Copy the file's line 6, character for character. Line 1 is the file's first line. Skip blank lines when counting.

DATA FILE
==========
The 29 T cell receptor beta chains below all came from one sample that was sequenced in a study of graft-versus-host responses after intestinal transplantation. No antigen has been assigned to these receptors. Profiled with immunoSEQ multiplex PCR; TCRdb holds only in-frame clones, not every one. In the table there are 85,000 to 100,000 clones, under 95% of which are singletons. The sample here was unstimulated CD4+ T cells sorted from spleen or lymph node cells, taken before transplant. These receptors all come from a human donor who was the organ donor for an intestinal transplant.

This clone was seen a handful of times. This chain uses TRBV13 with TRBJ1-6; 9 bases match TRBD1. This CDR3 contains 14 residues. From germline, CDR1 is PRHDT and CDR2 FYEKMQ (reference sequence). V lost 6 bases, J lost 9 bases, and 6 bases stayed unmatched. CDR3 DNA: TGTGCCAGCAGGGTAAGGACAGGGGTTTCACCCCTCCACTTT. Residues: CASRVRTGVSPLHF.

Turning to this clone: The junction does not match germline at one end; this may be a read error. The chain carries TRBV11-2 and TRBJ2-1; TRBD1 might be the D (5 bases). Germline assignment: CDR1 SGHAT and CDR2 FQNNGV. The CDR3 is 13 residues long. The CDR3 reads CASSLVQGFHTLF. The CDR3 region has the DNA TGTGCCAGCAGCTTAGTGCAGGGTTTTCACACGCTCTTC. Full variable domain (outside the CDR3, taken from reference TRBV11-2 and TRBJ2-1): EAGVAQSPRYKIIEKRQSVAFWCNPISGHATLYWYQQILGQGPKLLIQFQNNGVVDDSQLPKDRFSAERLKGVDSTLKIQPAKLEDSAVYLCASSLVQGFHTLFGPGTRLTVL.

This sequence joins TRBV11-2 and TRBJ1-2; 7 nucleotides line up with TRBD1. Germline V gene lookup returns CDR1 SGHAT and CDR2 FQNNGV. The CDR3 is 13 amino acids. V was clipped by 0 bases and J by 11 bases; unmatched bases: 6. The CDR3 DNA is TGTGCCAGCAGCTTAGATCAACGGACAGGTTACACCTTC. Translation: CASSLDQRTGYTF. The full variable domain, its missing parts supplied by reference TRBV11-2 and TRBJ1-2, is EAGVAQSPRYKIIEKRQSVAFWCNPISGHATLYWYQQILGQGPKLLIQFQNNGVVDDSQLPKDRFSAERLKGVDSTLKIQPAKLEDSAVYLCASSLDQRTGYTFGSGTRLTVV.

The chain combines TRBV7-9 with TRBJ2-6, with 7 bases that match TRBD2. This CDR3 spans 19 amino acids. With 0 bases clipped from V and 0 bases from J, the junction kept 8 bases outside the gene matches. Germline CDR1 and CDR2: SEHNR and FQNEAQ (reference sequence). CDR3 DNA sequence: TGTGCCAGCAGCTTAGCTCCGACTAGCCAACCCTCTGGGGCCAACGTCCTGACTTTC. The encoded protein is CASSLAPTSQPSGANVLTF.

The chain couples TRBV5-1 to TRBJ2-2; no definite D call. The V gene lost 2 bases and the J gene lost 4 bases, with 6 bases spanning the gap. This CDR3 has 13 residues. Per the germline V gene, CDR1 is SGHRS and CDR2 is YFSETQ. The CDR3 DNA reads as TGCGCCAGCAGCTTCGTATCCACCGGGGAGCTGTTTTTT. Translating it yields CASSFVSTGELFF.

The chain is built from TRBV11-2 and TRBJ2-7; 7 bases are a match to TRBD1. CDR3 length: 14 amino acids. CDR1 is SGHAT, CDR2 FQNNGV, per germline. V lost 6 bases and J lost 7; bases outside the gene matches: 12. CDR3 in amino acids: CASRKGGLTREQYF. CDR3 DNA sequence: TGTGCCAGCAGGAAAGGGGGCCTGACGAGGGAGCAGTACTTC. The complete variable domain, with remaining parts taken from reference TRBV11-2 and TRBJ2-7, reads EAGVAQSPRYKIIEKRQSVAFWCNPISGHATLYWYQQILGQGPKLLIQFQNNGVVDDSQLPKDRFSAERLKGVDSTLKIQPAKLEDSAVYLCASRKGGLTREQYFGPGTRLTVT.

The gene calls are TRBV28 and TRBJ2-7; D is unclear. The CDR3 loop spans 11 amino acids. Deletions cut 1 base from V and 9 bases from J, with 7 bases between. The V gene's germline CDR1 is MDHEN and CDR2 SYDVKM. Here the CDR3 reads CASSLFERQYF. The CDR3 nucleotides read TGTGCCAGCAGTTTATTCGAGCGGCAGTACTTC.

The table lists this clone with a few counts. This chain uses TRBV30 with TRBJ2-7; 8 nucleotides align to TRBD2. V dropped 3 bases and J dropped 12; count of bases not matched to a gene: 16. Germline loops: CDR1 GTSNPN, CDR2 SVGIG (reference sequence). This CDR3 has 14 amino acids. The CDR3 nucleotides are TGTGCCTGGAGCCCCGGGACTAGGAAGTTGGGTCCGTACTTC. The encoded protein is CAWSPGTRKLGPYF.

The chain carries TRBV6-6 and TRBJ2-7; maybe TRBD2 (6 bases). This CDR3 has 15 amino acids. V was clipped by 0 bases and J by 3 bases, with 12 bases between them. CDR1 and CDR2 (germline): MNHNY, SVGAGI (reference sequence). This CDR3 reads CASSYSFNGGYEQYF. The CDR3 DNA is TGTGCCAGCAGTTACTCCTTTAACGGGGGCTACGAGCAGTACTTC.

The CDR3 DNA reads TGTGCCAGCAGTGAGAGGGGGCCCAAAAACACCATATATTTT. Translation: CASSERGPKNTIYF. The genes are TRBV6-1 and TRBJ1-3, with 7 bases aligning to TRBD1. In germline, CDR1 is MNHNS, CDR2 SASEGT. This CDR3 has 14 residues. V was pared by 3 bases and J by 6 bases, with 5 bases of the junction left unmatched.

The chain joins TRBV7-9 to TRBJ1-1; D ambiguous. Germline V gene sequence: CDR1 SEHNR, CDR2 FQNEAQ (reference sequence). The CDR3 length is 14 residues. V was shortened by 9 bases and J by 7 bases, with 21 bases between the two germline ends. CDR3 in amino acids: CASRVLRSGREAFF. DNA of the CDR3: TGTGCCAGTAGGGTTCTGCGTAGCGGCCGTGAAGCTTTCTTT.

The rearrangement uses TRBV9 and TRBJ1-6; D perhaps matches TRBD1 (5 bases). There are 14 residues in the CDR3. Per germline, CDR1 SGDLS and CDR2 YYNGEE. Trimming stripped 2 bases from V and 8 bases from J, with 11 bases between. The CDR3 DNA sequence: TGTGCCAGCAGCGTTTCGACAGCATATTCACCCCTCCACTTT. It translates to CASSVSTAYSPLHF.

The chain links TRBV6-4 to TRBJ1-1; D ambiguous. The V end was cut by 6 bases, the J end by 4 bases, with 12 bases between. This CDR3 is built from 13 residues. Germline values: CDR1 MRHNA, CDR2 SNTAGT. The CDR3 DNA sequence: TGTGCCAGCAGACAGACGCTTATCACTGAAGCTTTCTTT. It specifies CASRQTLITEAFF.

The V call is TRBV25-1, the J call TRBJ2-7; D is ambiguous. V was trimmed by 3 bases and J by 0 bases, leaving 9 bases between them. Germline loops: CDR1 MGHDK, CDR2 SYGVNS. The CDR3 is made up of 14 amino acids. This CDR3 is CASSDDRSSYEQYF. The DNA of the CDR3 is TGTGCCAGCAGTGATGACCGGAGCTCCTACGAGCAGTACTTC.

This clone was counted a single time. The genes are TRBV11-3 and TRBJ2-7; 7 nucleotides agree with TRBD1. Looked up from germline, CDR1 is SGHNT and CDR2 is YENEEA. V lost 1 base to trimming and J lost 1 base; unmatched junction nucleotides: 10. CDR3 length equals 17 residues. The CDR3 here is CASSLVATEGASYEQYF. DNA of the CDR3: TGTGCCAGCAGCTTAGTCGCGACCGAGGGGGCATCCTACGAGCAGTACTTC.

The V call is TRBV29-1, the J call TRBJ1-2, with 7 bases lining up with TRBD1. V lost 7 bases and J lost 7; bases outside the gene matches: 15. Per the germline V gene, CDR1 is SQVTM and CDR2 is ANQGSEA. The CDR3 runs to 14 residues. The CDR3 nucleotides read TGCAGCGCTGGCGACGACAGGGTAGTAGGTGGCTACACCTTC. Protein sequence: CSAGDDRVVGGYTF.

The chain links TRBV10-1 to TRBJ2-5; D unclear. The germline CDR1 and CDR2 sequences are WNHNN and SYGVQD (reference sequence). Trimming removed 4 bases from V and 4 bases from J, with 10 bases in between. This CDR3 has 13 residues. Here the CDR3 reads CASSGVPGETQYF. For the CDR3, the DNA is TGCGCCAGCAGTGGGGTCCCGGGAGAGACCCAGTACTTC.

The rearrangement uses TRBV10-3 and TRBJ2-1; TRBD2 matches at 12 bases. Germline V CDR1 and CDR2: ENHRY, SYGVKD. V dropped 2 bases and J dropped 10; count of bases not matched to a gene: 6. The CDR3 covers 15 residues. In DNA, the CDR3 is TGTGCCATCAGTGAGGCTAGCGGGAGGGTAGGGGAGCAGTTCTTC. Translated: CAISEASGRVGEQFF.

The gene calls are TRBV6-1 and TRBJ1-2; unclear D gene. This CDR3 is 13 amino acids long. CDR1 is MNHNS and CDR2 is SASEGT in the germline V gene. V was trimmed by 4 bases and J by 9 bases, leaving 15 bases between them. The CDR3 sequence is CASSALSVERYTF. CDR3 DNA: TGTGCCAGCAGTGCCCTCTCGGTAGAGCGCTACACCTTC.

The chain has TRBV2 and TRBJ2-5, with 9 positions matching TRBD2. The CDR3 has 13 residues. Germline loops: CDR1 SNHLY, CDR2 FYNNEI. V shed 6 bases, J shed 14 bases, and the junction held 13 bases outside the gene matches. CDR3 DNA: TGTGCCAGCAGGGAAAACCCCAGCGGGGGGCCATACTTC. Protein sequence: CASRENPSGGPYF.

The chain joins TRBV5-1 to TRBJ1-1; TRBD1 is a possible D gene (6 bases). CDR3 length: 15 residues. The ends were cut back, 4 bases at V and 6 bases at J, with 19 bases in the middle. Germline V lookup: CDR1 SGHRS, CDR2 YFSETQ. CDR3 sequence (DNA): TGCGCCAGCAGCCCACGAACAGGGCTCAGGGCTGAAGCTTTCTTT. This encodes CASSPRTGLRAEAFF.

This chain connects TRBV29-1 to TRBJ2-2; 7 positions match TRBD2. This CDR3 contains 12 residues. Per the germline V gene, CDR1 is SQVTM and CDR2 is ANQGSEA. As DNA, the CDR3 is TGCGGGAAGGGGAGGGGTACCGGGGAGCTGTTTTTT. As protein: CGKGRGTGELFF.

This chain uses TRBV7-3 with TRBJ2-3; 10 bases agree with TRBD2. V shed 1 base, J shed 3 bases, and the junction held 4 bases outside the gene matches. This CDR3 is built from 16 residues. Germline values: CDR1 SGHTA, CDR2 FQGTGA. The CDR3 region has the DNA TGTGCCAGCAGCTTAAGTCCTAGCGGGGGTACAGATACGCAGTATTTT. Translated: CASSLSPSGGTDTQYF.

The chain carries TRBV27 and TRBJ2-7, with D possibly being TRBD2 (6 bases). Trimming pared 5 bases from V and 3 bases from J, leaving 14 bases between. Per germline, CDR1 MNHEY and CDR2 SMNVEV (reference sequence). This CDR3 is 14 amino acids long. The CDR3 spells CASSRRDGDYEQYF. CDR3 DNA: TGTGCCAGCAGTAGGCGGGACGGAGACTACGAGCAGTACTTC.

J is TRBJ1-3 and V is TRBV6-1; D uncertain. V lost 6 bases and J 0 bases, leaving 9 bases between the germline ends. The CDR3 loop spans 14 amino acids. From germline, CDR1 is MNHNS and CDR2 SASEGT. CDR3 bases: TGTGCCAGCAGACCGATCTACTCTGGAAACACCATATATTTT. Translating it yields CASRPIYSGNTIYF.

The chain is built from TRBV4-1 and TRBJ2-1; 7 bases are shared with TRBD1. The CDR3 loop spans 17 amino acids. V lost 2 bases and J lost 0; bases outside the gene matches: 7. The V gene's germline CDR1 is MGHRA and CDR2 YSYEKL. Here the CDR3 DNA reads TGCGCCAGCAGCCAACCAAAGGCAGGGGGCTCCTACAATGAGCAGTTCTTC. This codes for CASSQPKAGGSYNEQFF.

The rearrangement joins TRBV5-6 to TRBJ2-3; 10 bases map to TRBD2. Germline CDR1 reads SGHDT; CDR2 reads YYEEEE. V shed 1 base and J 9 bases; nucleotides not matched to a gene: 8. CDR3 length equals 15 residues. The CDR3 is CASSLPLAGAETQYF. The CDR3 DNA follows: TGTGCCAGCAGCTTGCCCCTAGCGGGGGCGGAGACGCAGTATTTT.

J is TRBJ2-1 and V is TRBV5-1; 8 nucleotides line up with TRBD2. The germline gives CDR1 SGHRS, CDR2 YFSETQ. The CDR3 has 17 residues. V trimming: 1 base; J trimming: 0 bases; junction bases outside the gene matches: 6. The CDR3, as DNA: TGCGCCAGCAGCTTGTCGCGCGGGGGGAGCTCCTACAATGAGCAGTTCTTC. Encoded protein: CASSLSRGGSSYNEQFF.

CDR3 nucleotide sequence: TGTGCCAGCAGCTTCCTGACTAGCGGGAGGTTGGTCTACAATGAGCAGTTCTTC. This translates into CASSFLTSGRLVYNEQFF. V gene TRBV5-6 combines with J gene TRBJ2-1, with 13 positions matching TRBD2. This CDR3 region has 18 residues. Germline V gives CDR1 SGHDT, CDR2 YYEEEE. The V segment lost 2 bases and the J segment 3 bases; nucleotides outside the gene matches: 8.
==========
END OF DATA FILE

The chain couples TRBV5-1 to TRBJ2-2; no definite D call. The V gene lost 2 bases and the J gene lost 4 bases, with 6 bases spanning the gap. This CDR3 has 13 residues. Per the germline V gene, CDR1 is SGHRS and CDR2 is YFSETQ. The CDR3 DNA reads as TGCGCCAGCAGCTTCGTATCCACCGGGGAGCTGTTTTTT. Translating it yields CASSFVSTGELFF.